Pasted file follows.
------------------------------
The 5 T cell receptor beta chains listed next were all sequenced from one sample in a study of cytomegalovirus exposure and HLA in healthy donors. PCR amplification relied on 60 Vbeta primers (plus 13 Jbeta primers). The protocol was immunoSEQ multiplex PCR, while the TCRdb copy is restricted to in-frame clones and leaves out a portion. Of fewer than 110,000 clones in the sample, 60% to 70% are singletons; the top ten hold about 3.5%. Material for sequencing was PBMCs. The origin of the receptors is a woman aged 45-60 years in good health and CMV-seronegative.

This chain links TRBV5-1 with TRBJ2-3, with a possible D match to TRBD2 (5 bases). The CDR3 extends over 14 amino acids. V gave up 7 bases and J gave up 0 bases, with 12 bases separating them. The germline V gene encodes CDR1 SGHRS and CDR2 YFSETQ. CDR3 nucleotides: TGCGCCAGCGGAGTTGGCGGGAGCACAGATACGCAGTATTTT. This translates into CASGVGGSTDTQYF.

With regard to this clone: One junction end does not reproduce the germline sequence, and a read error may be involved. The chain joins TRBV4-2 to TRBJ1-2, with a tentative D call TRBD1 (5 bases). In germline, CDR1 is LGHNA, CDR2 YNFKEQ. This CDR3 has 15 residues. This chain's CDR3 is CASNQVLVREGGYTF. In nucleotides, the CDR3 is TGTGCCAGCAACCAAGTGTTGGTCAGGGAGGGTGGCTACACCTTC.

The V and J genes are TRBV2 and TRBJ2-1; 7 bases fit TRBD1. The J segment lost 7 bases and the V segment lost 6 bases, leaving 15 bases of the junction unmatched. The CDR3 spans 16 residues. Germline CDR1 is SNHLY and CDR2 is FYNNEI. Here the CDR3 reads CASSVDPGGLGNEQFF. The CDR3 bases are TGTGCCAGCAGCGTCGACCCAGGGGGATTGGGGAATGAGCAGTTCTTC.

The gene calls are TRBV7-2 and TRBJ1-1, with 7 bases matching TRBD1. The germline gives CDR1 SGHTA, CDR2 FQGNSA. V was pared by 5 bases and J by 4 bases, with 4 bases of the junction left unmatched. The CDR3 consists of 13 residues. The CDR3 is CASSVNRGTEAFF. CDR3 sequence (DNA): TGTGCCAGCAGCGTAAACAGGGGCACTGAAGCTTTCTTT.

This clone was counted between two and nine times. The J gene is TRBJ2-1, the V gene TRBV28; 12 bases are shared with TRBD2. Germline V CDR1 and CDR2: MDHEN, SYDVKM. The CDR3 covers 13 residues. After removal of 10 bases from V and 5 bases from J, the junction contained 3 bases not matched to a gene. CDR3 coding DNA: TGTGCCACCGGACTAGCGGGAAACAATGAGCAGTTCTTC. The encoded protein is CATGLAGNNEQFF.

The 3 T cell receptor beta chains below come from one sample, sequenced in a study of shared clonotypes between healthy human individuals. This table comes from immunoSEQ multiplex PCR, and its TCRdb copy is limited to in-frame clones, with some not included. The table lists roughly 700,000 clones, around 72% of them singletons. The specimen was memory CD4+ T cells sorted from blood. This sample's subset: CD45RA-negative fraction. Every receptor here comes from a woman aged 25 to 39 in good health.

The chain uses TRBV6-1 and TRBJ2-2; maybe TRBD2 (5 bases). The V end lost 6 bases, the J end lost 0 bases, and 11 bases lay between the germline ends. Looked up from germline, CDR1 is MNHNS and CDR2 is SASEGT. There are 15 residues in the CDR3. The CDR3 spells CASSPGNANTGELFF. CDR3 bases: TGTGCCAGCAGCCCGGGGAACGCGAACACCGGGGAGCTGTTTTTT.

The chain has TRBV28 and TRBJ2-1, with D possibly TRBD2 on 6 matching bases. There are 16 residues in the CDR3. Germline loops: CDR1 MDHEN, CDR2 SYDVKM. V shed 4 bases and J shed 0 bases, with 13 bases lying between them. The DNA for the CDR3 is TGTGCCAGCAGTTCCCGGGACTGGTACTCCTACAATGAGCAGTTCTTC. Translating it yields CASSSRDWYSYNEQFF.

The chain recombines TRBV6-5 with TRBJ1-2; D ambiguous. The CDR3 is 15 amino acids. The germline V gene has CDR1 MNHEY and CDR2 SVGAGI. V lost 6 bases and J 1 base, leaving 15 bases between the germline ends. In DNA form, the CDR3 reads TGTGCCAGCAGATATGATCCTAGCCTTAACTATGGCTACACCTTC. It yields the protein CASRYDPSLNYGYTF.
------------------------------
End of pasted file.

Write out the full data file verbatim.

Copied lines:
The 5 T cell receptor beta chains listed next were all sequenced from one sample in a study of cytomegalovirus exposure and HLA in healthy donors. PCR amplification relied on 60 Vbeta primers (plus 13 Jbeta primers). The protocol was immunoSEQ multiplex PCR, while the TCRdb copy is restricted to in-frame clones and leaves out a portion. Of fewer than 110,000 clones in the sample, 60% to 70% are singletons; the top ten hold about 3.5%. Material for sequencing was PBMCs. The origin of the receptors is a woman aged 45-60 years in good health and CMV-seronegative.

This chain links TRBV5-1 with TRBJ2-3, with a possible D match to TRBD2 (5 bases). The CDR3 extends over 14 amino acids. V gave up 7 bases and J gave up 0 bases, with 12 bases separating them. The germline V gene encodes CDR1 SGHRS and CDR2 YFSETQ. CDR3 nucleotides: TGCGCCAGCGGAGTTGGCGGGAGCACAGATACGCAGTATTTT. This translates into CASGVGGSTDTQYF.

With regard to this clone: One junction end does not reproduce the germline sequence, and a read error may be involved. The chain joins TRBV4-2 to TRBJ1-2, with a tentative D call TRBD1 (5 bases). In germline, CDR1 is LGHNA, CDR2 YNFKEQ. This CDR3 has 15 residues. This chain's CDR3 is CASNQVLVREGGYTF. In nucleotides, the CDR3 is TGTGCCAGCAACCAAGTGTTGGTCAGGGAGGGTGGCTACACCTTC.

The V and J genes are TRBV2 and TRBJ2-1; 7 bases fit TRBD1. The J segment lost 7 bases and the V segment lost 6 bases, leaving 15 bases of the junction unmatched. The CDR3 spans 16 residues. Germline CDR1 is SNHLY and CDR2 is FYNNEI. Here the CDR3 reads CASSVDPGGLGNEQFF. The CDR3 bases are TGTGCCAGCAGCGTCGACCCAGGGGGATTGGGGAATGAGCAGTTCTTC.

The gene calls are TRBV7-2 and TRBJ1-1, with 7 bases matching TRBD1. The germline gives CDR1 SGHTA, CDR2 FQGNSA. V was pared by 5 bases and J by 4 bases, with 4 bases of the junction left unmatched. The CDR3 consists of 13 residues. The CDR3 is CASSVNRGTEAFF. CDR3 sequence (DNA): TGTGCCAGCAGCGTAAACAGGGGCACTGAAGCTTTCTTT.

This clone was counted between two and nine times. The J gene is TRBJ2-1, the V gene TRBV28; 12 bases are shared with TRBD2. Germline V CDR1 and CDR2: MDHEN, SYDVKM. The CDR3 covers 13 residues. After removal of 10 bases from V and 5 bases from J, the junction contained 3 bases not matched to a gene. CDR3 coding DNA: TGTGCCACCGGACTAGCGGGAAACAATGAGCAGTTCTTC. The encoded protein is CATGLAGNNEQFF.

The 3 T cell receptor beta chains below come from one sample, sequenced in a study of shared clonotypes between healthy human individuals. This table comes from immunoSEQ multiplex PCR, and its TCRdb copy is limited to in-frame clones, with some not included. The table lists roughly 700,000 clones, around 72% of them singletons. The specimen was memory CD4+ T cells sorted from blood. This sample's subset: CD45RA-negative fraction. Every receptor here comes from a woman aged 25 to 39 in good health.

The chain uses TRBV6-1 and TRBJ2-2; maybe TRBD2 (5 bases). The V end lost 6 bases, the J end lost 0 bases, and 11 bases lay between the germline ends. Looked up from germline, CDR1 is MNHNS and CDR2 is SASEGT. There are 15 residues in the CDR3. The CDR3 spells CASSPGNANTGELFF. CDR3 bases: TGTGCCAGCAGCCCGGGGAACGCGAACACCGGGGAGCTGTTTTTT.

The chain has TRBV28 and TRBJ2-1, with D possibly TRBD2 on 6 matching bases. There are 16 residues in the CDR3. Germline loops: CDR1 MDHEN, CDR2 SYDVKM. V shed 4 bases and J shed 0 bases, with 13 bases lying between them. The DNA for the CDR3 is TGTGCCAGCAGTTCCCGGGACTGGTACTCCTACAATGAGCAGTTCTTC. Translating it yields CASSSRDWYSYNEQFF.

The chain recombines TRBV6-5 with TRBJ1-2; D ambiguous. The CDR3 is 15 amino acids. The germline V gene has CDR1 MNHEY and CDR2 SVGAGI. V lost 6 bases and J 1 base, leaving 15 bases between the germline ends. In DNA form, the CDR3 reads TGTGCCAGCAGATATGATCCTAGCCTTAACTATGGCTACACCTTC. It yields the protein CASRYDPSLNYGYTF.